Will Giron

New York City Council Passes Two Bills to Encourage Urban Farming & Rooftop Greenhouses

by , 08/02/11

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New Yorkers have been growing urban farms for quite some time, but it finally looks like the city government is officially supporting urban farming efforts. City Council passed two bills last week in an effort to support consumption and production of local foods and farming. The first bill supports and encourages the construction of  rooftop greenhouses, while the second aims to free up land for urban farm use.

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The new legislation states that buildings with a rooftop greenhouse will not be considered an additional story by the Department of Buildings. Greenhouses will be exempt from height limits, as long as they take up less than one-third of the rooftop. The legislation also calls for the city to maintain a database of unused spaces in order to transform them for urban farm use. Even better for local farmers, another bill will require city facilities like jails and health centers to purchase locally grown food.

Councilwoman Gale Brewer, no stranger to supporting environmental causes, was one of the lawmakers who sponsored the rooftop greenhouse bill. She believes that greenhouses will not only promote healthier eating, but also encourage economic growth.

“It’s been a really touchstone moment for much of the green community,” said Councilwoman Brewer to the New York Times. “Where can you go but up?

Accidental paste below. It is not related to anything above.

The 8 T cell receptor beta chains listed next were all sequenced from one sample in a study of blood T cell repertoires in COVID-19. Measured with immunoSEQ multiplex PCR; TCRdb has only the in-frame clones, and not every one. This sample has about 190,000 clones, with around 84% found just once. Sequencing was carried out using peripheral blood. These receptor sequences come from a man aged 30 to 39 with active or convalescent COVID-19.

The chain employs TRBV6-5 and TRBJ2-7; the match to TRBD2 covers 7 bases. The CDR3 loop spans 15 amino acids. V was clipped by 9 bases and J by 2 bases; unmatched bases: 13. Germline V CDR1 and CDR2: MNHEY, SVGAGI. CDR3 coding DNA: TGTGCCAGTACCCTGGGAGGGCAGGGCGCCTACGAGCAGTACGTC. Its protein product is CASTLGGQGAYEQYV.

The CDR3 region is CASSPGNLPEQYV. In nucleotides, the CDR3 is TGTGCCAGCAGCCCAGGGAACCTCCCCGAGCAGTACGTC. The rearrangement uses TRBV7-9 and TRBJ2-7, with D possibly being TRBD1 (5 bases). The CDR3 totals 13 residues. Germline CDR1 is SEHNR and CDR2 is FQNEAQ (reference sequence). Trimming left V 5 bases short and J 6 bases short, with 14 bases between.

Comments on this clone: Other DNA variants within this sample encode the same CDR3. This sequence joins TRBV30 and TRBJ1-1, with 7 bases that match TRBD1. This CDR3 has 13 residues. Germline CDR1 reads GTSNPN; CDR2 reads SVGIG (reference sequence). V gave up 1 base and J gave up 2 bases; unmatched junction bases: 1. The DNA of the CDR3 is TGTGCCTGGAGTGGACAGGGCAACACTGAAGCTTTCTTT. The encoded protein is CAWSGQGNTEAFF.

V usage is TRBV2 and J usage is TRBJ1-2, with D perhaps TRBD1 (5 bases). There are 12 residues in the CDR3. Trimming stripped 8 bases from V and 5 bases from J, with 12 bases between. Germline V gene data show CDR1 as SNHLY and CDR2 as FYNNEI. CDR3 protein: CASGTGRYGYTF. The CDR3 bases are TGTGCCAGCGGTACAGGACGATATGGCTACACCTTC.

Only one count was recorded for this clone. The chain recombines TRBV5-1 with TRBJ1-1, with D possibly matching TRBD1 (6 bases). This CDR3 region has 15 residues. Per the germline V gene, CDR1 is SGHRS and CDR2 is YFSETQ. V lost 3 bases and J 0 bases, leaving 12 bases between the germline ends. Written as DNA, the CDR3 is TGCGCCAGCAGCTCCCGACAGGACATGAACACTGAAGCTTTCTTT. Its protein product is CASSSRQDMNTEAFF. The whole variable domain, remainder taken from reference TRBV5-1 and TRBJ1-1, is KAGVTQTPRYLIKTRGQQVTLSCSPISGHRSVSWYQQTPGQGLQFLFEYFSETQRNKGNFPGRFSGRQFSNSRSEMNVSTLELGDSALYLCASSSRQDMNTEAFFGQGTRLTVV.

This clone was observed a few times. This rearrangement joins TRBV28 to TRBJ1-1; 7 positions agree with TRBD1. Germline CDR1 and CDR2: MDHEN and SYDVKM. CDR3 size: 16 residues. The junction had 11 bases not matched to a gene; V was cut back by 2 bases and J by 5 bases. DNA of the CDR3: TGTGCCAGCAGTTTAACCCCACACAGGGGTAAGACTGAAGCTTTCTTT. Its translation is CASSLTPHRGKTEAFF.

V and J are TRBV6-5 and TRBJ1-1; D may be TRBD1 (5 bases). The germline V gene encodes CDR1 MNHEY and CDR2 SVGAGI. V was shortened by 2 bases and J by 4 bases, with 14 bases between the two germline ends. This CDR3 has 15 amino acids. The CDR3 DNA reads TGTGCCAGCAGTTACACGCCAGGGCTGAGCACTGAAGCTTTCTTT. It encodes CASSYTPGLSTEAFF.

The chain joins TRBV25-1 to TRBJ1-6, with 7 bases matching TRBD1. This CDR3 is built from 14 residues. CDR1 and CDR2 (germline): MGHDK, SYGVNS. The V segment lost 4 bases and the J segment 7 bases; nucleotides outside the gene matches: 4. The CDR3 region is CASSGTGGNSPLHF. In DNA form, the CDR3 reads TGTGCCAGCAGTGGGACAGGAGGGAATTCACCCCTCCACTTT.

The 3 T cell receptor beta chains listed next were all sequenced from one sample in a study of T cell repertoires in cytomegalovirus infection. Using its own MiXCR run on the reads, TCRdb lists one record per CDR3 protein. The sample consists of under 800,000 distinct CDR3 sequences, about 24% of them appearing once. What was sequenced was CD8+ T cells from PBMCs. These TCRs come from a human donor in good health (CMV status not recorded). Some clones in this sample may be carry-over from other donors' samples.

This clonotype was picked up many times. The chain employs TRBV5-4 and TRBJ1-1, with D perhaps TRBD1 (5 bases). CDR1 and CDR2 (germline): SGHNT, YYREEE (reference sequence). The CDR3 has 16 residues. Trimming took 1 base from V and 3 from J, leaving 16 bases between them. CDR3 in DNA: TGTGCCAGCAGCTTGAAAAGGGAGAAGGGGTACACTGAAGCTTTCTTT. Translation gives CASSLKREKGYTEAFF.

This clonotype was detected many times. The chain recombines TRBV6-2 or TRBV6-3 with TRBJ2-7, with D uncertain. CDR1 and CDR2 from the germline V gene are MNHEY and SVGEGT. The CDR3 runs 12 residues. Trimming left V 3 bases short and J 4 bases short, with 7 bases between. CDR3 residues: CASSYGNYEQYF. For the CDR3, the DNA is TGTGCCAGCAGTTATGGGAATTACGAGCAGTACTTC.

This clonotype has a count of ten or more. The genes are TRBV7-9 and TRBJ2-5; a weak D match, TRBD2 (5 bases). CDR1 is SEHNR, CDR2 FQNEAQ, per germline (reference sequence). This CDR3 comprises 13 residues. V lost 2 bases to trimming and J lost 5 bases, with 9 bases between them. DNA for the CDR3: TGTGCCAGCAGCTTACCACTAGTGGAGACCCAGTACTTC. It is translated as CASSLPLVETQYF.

Not everyone agree with the new green initiatives, however. Councilman Lewis A. Fidler of Brooklyn, sponsored the bill to catalog the unused city properties, but voted against the bill encouraging rooftop greenhouses. Although he does support urban farming initiatives, Fidler is concerned about homeowners who will abuse the system. He cites instances in his district where homeowners would submit applications for greenhouses but instead, use the rooftops to construct extra bedrooms.

“I love the idea of greenhouses,” said Councilman Fidler to the New York Times. “I think that they would make a very interesting addition to the urban landscape. But these folks are probably snickering as they continue to use their bedroom.”

The bills are now being sent to Mayor Bloomberg, where he will most likely sign them into law, given his extensive record on supporting environmental causes and his goals for PlaNYC. The new legislation marks a huge victory for urban farming, environmentalists, and for all New Yorkers. With the passage of this exciting new green legislation, don’t be surprised if the city landscape soon starts changing. Here’s looking forward to more rooftop greenhouses!

Via The New York Times

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1 Comment

  1. Greenitecture August 4, 2011 at 12:42 pm

    Finally we can get less of a hassle so we can focus forward on to a greener NYC